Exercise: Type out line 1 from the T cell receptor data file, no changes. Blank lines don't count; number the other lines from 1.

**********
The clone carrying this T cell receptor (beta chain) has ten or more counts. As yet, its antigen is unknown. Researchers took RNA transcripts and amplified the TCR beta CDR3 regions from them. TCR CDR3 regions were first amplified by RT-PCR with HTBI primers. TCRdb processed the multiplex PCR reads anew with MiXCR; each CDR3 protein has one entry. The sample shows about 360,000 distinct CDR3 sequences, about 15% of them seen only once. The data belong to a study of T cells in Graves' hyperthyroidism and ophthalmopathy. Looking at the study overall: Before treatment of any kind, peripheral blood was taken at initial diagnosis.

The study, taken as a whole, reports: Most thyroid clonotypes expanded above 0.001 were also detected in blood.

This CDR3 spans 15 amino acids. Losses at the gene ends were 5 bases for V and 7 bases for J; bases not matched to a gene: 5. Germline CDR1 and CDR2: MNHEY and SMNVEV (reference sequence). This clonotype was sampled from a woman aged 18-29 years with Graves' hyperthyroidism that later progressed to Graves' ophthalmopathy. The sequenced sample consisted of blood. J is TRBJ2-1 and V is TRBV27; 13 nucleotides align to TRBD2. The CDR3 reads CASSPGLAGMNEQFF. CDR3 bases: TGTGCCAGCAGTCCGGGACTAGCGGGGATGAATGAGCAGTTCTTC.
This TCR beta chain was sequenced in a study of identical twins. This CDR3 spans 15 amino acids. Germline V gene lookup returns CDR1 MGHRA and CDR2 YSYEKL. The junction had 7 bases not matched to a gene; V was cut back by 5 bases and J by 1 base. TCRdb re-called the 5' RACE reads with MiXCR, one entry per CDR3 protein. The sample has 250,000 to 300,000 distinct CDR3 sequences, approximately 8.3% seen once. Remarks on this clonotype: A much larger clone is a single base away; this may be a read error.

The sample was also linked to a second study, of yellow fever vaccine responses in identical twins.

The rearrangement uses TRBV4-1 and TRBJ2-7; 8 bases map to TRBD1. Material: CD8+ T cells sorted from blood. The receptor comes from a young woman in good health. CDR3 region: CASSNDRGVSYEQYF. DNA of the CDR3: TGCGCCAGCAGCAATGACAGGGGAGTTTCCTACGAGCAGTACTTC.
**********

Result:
The clone carrying this T cell receptor (beta chain) has ten or more counts. As yet, its antigen is unknown. Researchers took RNA transcripts and amplified the TCR beta CDR3 regions from them. TCR CDR3 regions were first amplified by RT-PCR with HTBI primers. TCRdb processed the multiplex PCR reads anew with MiXCR; each CDR3 protein has one entry. The sample shows about 360,000 distinct CDR3 sequences, about 15% of them seen only once. The data belong to a study of T cells in Graves' hyperthyroidism and ophthalmopathy. Looking at the study overall: Before treatment of any kind, peripheral blood was taken at initial diagnosis.